Film Reviews

CHANGELING

By • Nov 1st, 2008 •

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Eastwood abandons his unique emotional style for a drama about police corruption. Jolie should have channeled Anna Magnani.

Christine Collins (Angelina Jolie) wakes up on a typical morning for work in perfectly coifed hair, coal-black eye makeup and false eyelashes! Oh my, I immediately thought. Clint Eastwood has been a major movie star for over 50 years, and it is Jolie who has him star struck! The hell with reality, Jolie wants to look good in her opening shot.

Is this really a true story? Christine is a single mother with a nine-year old son, Walter (Gattlin Griffith). She has no family or friends. One Saturday Christine must go to work and leaves Walter alone. When she comes back he has vanished.

It’s Los Angeles in 1928 and Christine’s plight makes the newspapers. But Christine doesn’t have a photo of Walter. There is not even a police sketch.

I do not know what grieving mothers look like or how they act. The only grieving mothers who have lost children I have seen on TV have been Patsy Ramsay, Susan Smith, and Casey Anthony. I’ve seen more visible grief by women losing out at a 75% off sale at Dillards. I do know people who have suddenly lost a spouse. Overnight they drop 20 lbs and age 10 years. They look as if they have been replaced by someone else’s shadow.

Five months after Walter vanishes, the LAPD presents Christine with a young boy who claims to be her son. Christine denies he is her son. He looks nothing like Walter. Walter’s teacher and dentist agree the boy is not Walter. Since Walter had no friends and he and his mother never took any photos, Christine cannot go to the newspapers with witnesses or evidence.

Captain Jones (Jeffrey Donovan), who wants the public to have faith in the LAPD to solve crimes quickly, tells Christine that she is under stress and Walter is indeed her son. He asks her to take the boy home on a “trial basis”. But if the case is closed, then the police will stop looking for Walter. What can Christine do but take the kid home and put him in school under Walter’s name.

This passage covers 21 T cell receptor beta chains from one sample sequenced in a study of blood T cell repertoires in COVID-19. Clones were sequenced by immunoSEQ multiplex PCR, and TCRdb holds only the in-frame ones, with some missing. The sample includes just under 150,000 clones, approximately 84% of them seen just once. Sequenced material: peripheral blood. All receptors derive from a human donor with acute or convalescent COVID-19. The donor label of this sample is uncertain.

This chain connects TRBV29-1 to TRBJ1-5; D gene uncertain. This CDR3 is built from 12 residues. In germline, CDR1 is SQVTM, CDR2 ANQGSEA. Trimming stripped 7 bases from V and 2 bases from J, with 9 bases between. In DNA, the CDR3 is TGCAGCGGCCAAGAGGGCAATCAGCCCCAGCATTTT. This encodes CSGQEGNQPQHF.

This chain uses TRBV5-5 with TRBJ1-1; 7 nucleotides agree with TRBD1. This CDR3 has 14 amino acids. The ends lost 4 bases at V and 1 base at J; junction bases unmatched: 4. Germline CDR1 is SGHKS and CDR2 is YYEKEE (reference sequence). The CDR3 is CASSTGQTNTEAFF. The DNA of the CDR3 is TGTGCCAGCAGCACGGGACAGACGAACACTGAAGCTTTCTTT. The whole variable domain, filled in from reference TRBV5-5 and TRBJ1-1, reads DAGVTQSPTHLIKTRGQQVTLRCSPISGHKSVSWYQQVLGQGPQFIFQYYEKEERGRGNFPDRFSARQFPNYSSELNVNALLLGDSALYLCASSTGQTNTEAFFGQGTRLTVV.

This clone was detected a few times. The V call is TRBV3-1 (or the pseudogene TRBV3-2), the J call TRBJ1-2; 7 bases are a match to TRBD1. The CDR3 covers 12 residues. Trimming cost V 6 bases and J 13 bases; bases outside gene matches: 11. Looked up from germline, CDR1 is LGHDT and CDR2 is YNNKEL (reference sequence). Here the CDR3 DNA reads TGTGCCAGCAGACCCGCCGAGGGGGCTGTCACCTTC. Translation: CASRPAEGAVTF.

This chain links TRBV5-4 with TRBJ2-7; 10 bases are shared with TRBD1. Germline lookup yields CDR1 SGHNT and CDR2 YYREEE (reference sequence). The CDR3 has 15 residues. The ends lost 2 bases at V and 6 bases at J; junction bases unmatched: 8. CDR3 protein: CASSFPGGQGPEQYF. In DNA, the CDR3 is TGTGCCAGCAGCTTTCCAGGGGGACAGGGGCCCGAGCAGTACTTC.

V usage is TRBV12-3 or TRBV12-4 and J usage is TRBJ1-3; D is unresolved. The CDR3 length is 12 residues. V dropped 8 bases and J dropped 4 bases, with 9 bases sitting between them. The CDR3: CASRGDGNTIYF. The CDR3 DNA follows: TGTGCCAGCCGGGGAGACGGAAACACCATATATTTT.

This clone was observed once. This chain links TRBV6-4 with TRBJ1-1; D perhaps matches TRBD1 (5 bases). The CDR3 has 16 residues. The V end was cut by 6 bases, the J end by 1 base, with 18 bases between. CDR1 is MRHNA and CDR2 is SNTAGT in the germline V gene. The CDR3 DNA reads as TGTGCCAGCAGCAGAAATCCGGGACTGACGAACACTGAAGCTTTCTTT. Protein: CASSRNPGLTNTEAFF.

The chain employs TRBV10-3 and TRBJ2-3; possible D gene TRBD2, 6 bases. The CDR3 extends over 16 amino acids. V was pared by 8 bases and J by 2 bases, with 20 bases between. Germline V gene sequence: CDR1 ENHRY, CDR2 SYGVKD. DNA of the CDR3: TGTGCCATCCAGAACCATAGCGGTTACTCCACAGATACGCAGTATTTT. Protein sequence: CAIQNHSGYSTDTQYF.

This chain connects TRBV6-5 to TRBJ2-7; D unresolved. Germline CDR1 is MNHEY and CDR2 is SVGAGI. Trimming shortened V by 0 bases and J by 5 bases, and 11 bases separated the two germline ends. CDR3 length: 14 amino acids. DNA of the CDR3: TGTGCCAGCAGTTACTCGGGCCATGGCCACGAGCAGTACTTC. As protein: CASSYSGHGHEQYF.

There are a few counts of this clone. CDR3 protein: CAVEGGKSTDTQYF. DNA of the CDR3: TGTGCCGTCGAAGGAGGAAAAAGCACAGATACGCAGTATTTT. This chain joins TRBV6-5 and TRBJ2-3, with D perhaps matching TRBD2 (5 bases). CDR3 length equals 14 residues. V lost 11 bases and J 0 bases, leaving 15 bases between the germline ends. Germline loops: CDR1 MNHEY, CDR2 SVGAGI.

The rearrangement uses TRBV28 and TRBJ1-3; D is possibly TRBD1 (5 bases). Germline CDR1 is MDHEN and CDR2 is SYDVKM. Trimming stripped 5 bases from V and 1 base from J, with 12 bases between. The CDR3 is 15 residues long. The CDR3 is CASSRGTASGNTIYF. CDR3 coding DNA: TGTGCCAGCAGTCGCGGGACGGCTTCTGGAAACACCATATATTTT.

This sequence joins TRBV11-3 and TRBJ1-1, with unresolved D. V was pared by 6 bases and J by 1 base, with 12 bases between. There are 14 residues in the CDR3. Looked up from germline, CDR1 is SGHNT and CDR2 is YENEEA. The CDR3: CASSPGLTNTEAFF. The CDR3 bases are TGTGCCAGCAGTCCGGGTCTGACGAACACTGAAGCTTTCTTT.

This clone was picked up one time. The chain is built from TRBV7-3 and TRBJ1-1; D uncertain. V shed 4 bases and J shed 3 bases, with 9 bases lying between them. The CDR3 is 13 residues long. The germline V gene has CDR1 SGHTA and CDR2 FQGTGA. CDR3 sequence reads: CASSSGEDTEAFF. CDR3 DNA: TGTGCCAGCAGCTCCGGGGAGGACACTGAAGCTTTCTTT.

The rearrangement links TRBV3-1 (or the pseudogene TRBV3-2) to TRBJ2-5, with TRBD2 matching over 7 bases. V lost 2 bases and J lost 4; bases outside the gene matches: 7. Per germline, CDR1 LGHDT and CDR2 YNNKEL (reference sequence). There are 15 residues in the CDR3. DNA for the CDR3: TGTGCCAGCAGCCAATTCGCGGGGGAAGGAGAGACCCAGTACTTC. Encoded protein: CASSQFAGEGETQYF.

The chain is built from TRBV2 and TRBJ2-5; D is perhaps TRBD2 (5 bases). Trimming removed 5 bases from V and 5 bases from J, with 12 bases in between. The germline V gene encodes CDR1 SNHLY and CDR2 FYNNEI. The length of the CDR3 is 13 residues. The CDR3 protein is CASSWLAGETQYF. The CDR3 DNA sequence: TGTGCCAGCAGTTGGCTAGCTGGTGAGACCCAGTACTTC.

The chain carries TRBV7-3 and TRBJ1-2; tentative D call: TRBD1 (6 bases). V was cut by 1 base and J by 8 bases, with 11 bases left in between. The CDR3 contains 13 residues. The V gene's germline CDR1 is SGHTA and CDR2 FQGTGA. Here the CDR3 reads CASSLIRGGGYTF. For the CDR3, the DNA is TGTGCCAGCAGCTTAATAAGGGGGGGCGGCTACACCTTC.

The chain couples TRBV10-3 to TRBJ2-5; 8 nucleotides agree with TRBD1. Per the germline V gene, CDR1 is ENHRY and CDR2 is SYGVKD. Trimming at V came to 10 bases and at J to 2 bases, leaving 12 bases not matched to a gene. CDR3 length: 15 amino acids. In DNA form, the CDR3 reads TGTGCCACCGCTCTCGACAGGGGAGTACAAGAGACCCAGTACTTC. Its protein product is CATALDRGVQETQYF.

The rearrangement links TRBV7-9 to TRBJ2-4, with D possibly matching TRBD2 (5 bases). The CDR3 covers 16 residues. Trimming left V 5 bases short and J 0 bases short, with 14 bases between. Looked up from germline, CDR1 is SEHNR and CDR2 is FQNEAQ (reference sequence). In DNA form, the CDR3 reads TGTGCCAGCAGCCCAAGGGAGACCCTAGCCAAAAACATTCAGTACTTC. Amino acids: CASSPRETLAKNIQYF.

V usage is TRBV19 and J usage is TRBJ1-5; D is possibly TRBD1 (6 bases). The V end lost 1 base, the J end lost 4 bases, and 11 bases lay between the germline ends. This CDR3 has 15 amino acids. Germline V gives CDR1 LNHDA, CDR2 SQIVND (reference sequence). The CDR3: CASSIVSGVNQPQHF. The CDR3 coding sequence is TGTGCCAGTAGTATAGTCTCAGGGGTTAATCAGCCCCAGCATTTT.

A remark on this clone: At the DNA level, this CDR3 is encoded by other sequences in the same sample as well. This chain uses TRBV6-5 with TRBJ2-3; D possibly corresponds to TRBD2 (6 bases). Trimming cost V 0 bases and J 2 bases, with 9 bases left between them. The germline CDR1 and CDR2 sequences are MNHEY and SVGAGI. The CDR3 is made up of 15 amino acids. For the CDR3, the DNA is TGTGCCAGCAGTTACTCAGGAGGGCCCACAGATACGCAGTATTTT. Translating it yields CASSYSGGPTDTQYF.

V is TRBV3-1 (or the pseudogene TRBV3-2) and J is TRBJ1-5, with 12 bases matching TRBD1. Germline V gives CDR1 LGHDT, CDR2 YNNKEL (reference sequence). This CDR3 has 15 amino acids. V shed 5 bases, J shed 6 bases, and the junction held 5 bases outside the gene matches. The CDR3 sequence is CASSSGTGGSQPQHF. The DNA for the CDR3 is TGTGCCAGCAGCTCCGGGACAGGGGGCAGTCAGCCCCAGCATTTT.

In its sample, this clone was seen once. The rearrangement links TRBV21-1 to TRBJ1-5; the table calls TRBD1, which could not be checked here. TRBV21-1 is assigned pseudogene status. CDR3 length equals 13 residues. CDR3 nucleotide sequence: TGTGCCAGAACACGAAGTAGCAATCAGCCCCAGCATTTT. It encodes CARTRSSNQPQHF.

Christine does keep insisting the boy is not Walter and when she starts making problems for the LAPD by holding an impromptu press conference (without a photo of Walter as backup), Captain Jones sends her to a psychiatric hospital. What happens to her job and to the fake Walter? In the psycho ward, Christine finds out that this is where the LAPD dumps troublemakers and wives who will not toe the line.

But Christine does have a champion. Rev. Gustav Briegleb (John Malkovich) is a hell-raising minister with an influential radio show. He likes to keep tabs on the police department and has made it his personal vendetta to fight police corruption. If it weren’t for Rev. Briegleb, Christine would rot in the psycho ward because she will not obey the rules.

While Christine is being held hostage under the threat of the House of Pain, Room 18, Detective Lester Ybarra (Michael Kelly) is hunting a serial killer. Gordon Northcott (Jason Butler Harner) has a young boy for an accomplice who, facing an after-life in Hell, identifies Walter as one of Northcott’s abducted children.

Instead of focusing on Christine’s grief, suffering, loneliness, and helplessness, director Eastwood and his writer, J. Michael Straczynski, leave the emotional core of the story and take us into the courtroom, police corruption, L.A. politics, and how the Earth revolves around the sun.

The evocative, soul-aching despair that Eastwood has demonstrated he is a master of, seen in MYSTIC RIVER and MILLION DOLLAR BABY, is missing here. The story is interesting and it clearly is a big departure for Jolie to play an average woman, but I was never involved in Christine’s suffering. The big red lips and distracting eye makeup keep reminding the audience that it is Jolie up there and that she’s acting. Jolie does let loose once she goes into the psycho ward, since hair and makeup people are not on staff at the hospital. Unlike A MIGHTY HEART where Jolie’s Mariane Pearl never shed a tear for her husband and handled the crisis like a general, Christine does cry. But Christine is a reserved woman with a regal stature.

If only Jolie had grabbed the opportunity Eastwood gave her and channeled the great Anna Magnani to play Christine Collins! I never once felt she really missed Walter.

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